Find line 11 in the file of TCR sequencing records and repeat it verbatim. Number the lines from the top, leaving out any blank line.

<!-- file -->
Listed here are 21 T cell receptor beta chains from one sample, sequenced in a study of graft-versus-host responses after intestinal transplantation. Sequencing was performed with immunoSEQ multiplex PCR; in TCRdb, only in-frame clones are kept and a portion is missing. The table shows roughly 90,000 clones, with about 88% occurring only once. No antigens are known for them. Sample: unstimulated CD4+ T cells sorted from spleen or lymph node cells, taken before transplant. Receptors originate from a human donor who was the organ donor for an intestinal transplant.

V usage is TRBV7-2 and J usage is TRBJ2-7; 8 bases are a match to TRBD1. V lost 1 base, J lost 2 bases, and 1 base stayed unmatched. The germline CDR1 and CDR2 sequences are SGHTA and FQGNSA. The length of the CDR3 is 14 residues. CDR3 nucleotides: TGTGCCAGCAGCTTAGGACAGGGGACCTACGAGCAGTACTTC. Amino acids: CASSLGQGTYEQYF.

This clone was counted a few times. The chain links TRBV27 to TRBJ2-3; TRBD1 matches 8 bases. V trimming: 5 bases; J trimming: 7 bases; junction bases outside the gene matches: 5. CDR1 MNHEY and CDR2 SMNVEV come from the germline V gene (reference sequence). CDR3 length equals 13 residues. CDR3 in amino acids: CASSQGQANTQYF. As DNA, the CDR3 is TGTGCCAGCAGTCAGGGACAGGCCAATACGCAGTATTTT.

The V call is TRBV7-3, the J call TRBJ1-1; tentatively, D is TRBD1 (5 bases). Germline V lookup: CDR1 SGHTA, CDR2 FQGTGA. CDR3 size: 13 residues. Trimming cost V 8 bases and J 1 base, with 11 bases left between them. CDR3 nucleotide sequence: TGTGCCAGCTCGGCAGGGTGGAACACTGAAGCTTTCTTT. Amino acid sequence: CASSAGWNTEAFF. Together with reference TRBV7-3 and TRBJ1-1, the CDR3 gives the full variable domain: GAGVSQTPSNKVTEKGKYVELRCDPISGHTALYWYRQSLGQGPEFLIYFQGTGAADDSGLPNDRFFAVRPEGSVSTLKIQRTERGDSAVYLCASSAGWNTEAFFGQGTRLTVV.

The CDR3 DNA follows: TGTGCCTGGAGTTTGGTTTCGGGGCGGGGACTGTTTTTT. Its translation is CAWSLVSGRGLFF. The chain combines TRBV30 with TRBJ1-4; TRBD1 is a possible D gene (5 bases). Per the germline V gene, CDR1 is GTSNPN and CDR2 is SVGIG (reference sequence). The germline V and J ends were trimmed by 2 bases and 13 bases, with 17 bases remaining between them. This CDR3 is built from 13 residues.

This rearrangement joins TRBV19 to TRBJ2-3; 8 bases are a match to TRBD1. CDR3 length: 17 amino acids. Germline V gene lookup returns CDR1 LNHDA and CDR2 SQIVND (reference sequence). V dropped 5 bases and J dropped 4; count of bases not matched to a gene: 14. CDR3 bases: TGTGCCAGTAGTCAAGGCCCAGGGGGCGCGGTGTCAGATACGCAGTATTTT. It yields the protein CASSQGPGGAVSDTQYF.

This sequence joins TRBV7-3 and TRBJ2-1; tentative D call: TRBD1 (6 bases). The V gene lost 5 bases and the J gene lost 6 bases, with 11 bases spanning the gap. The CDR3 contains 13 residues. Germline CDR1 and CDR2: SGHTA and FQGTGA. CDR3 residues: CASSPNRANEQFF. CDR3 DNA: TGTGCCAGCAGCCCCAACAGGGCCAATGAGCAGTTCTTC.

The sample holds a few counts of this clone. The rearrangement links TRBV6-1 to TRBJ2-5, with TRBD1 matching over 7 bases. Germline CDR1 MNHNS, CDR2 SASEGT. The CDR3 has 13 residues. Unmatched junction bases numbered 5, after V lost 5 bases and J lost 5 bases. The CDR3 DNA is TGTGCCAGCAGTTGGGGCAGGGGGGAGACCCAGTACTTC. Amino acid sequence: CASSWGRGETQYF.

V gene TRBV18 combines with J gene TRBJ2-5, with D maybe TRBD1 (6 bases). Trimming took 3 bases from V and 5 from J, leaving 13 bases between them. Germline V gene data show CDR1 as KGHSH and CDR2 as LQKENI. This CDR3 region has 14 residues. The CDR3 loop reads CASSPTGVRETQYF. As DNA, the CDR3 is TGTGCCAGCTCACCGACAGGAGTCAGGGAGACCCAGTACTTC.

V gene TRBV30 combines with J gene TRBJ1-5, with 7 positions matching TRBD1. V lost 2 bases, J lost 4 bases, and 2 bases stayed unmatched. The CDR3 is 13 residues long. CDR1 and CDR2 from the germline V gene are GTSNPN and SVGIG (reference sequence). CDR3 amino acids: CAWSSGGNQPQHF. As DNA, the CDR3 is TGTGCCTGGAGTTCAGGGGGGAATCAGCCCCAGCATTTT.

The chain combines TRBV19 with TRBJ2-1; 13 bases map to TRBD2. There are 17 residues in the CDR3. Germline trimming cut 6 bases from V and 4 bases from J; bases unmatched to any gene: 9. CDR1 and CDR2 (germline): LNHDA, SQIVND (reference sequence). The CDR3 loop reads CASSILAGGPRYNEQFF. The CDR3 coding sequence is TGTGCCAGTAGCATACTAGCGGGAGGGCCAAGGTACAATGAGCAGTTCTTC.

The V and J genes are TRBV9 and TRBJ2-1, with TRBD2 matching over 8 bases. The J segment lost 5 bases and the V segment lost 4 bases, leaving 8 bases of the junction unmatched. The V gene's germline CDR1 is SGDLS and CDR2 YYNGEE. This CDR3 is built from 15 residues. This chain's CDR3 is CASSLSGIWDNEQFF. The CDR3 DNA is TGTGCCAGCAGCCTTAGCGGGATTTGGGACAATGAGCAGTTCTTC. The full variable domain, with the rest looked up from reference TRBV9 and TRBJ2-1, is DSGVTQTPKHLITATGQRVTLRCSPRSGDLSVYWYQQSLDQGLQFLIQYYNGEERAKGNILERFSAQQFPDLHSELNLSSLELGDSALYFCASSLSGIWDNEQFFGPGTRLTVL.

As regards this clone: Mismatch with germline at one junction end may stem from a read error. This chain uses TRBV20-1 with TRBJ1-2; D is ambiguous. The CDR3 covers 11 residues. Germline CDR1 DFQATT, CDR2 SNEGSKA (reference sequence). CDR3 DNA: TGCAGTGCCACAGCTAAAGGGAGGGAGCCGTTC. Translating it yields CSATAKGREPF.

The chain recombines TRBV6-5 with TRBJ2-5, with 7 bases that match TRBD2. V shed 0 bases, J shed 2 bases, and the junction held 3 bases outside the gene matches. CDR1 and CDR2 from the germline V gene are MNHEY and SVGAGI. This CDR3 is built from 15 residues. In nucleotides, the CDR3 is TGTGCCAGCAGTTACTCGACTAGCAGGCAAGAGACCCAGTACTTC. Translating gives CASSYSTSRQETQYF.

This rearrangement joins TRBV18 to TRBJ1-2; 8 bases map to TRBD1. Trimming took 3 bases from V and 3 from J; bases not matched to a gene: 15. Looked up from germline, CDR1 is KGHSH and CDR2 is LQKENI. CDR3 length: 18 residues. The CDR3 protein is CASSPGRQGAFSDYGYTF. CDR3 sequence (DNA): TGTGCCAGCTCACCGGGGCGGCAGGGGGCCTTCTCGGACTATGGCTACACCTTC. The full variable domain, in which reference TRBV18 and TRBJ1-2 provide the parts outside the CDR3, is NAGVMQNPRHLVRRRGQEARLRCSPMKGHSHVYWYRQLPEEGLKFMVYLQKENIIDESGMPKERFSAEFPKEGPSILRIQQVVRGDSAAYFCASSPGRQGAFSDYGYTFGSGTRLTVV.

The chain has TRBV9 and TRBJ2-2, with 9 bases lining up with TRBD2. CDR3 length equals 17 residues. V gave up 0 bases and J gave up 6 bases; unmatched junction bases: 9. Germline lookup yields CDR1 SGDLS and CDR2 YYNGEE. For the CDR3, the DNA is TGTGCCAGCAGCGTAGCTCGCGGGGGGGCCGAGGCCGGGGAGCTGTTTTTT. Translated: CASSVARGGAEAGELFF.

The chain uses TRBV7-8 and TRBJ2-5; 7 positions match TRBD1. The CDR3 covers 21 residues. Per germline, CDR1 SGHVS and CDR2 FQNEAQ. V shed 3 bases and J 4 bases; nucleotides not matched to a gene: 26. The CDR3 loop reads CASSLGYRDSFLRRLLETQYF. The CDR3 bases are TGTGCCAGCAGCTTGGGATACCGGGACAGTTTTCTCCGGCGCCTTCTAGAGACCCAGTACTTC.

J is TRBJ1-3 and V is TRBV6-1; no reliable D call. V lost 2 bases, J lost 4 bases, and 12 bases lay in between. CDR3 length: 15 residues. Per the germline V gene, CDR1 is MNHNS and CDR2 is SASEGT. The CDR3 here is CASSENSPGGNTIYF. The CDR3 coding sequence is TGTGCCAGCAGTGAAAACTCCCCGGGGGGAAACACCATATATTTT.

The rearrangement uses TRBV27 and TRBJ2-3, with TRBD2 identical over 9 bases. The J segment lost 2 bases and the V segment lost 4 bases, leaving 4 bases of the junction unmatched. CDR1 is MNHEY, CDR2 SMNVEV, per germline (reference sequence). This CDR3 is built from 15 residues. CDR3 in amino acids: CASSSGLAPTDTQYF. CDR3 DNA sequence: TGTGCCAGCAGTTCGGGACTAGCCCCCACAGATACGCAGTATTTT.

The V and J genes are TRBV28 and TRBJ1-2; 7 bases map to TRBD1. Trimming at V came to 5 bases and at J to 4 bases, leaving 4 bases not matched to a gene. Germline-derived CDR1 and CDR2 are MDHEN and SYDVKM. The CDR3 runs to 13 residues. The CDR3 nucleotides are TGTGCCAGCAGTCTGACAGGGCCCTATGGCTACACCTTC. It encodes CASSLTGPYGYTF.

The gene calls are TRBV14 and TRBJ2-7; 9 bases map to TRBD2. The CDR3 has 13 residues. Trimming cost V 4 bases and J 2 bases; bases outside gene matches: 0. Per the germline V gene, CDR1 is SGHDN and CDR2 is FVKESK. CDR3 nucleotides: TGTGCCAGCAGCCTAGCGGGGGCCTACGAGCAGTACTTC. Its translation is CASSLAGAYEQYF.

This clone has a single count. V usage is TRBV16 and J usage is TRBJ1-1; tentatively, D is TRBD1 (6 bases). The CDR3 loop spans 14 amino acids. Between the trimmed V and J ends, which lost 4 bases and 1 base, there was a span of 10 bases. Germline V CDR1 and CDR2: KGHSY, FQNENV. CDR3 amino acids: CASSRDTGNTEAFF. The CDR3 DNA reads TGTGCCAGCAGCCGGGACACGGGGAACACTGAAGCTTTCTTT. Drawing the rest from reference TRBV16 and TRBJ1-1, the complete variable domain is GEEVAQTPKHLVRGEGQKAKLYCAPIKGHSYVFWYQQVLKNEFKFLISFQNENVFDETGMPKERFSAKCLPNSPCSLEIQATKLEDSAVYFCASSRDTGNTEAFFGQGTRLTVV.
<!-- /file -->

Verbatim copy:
The chain combines TRBV19 with TRBJ2-1; 13 bases map to TRBD2. There are 17 residues in the CDR3. Germline trimming cut 6 bases from V and 4 bases from J; bases unmatched to any gene: 9. CDR1 and CDR2 (germline): LNHDA, SQIVND (reference sequence). The CDR3 loop reads CASSILAGGPRYNEQFF. The CDR3 coding sequence is TGTGCCAGTAGCATACTAGCGGGAGGGCCAAGGTACAATGAGCAGTTCTTC.